A shot of David Witanowski as Nicholas II, Katharine Gibson as Alexandra Feodorovna, Amy Ligoci as Olga Nikolaevna, Maya Dwyer as Tatiana Nikolaevna, Elizabeth Russell as Maria Nikolaevna, Esther Richardson as Anastasia Nikolaevna, and Calvin Mele as Alexei Nikolaevich from The Romanovs, a 2011 play written by Garrett A. Heater for the Syracuse-based Covey Theatre Company.

The silence of death: it lay across the terrible jumble of bodies and blood-spattered walls. But Anastasia was still alive, and Marie, too, for as their bodies were carried to a Fiat truck that stood waiting in the courtyard, first one, then the other, suddenly sat up, coughing blood, moaning, screaming. They were outside now, and the men couldn’t shoot them; the bayonets came out, slashing through the air, but the knives struck the hidden jewels. And so someone grabbed a rifle, turned it around, and hammered away at the barely conscious faces, driving the wooden stock down again and again and again. Battered into silence, choking on splintered bone and shattered teeth, drowning in her own blood - this was how Anastasia died.

Greg King and Penny Wilson, Resurrection of the Romanovs: Anastasia, Anna Anderson, and the world’s greatest royal mystery (Hoboken, New Jersey: John Wiley & Sons, Inc., 2011): 330.


Although the name “Anastasia” is recognized by almost everyone today, most people, don’t know the real story of Anastasia’s life: what it was like to be a royal Duchesses in Russia; how it felt to be imprisoned in the palace and have everything taken away from her; and the terror of being escorted under guard to a small town in Siberia, the family’s final destination. This is a classic fairy tale story without a happy ending, of a princess who had everything in the world until her father’s rule was overthrown and the family were incarcerated and ultimately assassinated. This diary, although a fictionalized version of what fifteen-year-old Anastasia would have written about if her diaries had not been destroyed, was carefully researched and includes true dates and experiences that Anastasia had.

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Anastasia, the youngest, had the liveliest intelligence of all four; whoever was sitting next to her had to be prepared for some unexpected question at any moment.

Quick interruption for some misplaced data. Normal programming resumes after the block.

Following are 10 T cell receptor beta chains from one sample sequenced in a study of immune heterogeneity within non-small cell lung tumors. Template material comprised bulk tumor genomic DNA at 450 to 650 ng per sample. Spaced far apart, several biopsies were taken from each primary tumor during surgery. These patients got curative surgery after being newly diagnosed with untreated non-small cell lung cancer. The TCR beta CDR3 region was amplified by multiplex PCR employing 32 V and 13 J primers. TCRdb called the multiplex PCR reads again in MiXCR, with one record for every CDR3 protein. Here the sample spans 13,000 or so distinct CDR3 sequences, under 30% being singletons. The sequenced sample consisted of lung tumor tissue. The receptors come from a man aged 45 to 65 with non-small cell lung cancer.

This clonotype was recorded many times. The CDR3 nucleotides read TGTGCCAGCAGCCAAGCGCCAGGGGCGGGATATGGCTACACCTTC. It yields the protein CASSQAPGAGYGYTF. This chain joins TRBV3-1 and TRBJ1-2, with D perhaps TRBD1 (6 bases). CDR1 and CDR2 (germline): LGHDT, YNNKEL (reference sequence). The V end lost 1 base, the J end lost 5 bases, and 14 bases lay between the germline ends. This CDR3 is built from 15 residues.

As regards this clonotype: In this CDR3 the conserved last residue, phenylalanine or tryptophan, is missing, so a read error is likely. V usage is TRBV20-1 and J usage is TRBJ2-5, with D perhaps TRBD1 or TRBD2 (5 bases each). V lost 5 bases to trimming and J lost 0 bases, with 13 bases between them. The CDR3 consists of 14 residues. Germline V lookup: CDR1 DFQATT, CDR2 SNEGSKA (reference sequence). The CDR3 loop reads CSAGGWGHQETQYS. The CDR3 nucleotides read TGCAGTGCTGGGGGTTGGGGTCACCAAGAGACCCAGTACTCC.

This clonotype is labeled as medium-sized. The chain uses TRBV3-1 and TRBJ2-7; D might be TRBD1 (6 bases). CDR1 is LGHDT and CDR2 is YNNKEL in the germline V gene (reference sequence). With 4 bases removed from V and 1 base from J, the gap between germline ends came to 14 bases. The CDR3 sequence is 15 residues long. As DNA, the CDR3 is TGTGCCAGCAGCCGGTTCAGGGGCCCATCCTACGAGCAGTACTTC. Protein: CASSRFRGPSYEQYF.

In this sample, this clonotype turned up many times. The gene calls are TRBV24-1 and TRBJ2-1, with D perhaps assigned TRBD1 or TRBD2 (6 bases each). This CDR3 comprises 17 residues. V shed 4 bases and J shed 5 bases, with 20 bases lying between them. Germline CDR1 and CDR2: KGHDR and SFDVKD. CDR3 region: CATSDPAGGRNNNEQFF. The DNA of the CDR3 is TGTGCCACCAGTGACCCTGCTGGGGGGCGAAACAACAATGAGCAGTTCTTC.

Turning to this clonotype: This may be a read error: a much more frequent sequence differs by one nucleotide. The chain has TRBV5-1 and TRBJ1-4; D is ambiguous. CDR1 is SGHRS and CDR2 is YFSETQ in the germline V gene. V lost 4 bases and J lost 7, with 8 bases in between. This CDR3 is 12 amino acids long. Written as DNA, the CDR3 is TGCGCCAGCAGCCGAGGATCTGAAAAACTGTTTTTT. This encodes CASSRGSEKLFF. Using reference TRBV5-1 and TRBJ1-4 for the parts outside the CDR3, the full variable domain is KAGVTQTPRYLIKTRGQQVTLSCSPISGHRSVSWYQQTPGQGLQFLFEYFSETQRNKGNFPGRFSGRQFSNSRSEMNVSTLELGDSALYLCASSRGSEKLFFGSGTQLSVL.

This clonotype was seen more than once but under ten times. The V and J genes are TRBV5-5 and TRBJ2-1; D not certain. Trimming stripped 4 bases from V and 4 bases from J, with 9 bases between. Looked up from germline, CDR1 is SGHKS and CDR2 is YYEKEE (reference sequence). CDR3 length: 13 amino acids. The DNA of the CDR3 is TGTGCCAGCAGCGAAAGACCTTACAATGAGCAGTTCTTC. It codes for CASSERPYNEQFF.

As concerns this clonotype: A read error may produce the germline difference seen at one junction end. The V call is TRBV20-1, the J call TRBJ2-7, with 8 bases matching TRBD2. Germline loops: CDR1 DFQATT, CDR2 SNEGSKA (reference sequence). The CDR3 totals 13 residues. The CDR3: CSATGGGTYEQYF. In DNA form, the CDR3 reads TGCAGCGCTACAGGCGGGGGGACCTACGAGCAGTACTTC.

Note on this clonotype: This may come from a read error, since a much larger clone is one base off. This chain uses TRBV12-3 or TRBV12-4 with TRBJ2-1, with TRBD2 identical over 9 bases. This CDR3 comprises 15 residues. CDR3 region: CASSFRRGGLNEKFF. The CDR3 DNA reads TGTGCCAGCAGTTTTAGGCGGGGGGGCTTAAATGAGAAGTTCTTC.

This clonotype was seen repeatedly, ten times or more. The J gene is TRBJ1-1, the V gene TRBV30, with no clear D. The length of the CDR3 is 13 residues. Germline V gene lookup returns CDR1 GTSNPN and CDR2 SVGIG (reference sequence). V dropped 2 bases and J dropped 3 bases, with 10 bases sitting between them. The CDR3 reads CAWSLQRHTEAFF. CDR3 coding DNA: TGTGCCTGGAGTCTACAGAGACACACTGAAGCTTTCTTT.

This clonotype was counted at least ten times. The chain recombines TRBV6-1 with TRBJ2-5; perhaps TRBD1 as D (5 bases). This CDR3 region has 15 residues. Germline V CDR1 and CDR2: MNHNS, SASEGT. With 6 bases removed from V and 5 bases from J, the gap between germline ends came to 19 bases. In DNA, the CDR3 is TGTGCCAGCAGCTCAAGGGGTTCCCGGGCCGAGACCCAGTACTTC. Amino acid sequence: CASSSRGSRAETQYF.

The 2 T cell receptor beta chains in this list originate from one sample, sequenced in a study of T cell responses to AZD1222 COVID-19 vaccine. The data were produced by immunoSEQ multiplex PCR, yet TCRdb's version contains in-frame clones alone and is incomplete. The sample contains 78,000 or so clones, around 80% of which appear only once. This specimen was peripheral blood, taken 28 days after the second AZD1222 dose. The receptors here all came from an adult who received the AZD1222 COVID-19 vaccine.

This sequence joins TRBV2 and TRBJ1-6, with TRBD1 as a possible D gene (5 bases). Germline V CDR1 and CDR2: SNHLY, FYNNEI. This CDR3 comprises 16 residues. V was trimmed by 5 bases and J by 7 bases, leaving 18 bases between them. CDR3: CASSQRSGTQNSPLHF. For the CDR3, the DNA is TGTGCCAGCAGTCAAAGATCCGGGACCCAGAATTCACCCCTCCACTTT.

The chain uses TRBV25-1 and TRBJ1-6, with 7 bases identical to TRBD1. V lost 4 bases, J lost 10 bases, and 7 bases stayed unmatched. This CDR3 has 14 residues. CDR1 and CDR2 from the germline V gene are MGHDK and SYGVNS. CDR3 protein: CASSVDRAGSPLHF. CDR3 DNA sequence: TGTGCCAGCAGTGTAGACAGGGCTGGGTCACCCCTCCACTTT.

Alexander Mosolov, At the court of the last tsar (London: Methuen, 1935): 64.

(Source: alexanderpalace.org)

The idea that Anastasia had miraculously survived the brutal execution in Ekaterinburg burst upon a world traumatized by a decade of tragedies that marked the passing of the old order: the sinking of the Titanic, the horrors of the First World War, the fall of dynasties, the Bolshevik Revolution, and the threat of communism. However unlikely, it spoke to natural human optimism, to the desire that somehow, Bolshevik bullets had failed to destroy an entire family.

Greg King and Penny Wilson, Resurrection of the Romanovs: Anastasia, Anna Anderson, and the world’s greatest royal mystery (Hoboken, New Jersey: John Wiley & Sons, Inc., 2011): 2.

Today, history views Alexandra as a lonely, frightened woman who listened to the wrong advice: Rasputin’s. Nicholas is remembered as a weak ruler, a kindly man who also listened to bad advice: his wife’s. And we are left to wonder what kind of woman Anastasia would have become had her life not ended so early and so tragically.

Carolyn Meyer, Anastasia, the last Grand Duchess (New York: Scholastic Inc., 2000): 190.

Some persons seem endowed with a peculiar and semitragic gift. They live out their lives and die, only to provide drama for the playwright or novelist. Theirs is not the stuff of life but the stuff of fiction. Such a woman was Anastasia, daughter of the last Russian Tsars, supposedly massacred at Ekaterinburg in July, 1918. She lived her life like a princess in a fairy tale, with her bumbling, bourgeois Emperor father the only false note in the royal symphony. Anastasia laughed and played and worked through the hours of her young life, touched with the magic of unreality, carrying a thousand years of august tradition upon her frail shoulders.

In the fairy tales, the princesses lived happily ever after. Anastasia lived in an all-too real world.

Officially, her life was snuffed out by Bolshevist guns in the Ekaterinburg cellar. If it was, she fell - I am sure - with dignity and grace, her silken shirts weighted with the jewels that would have bought her way to freedom.

The historical Anastasia vanishes here, reduced to a grotesque, red-stained doll lying limply across a sack of potatoes; and the infinitely more satisfying Anastasia of legend rises, phoenix-like, from her body.

Edwin Fadiman, Jr., from the introduction to the Signet edition of Anastasia by Marcelle Maurette, 1956.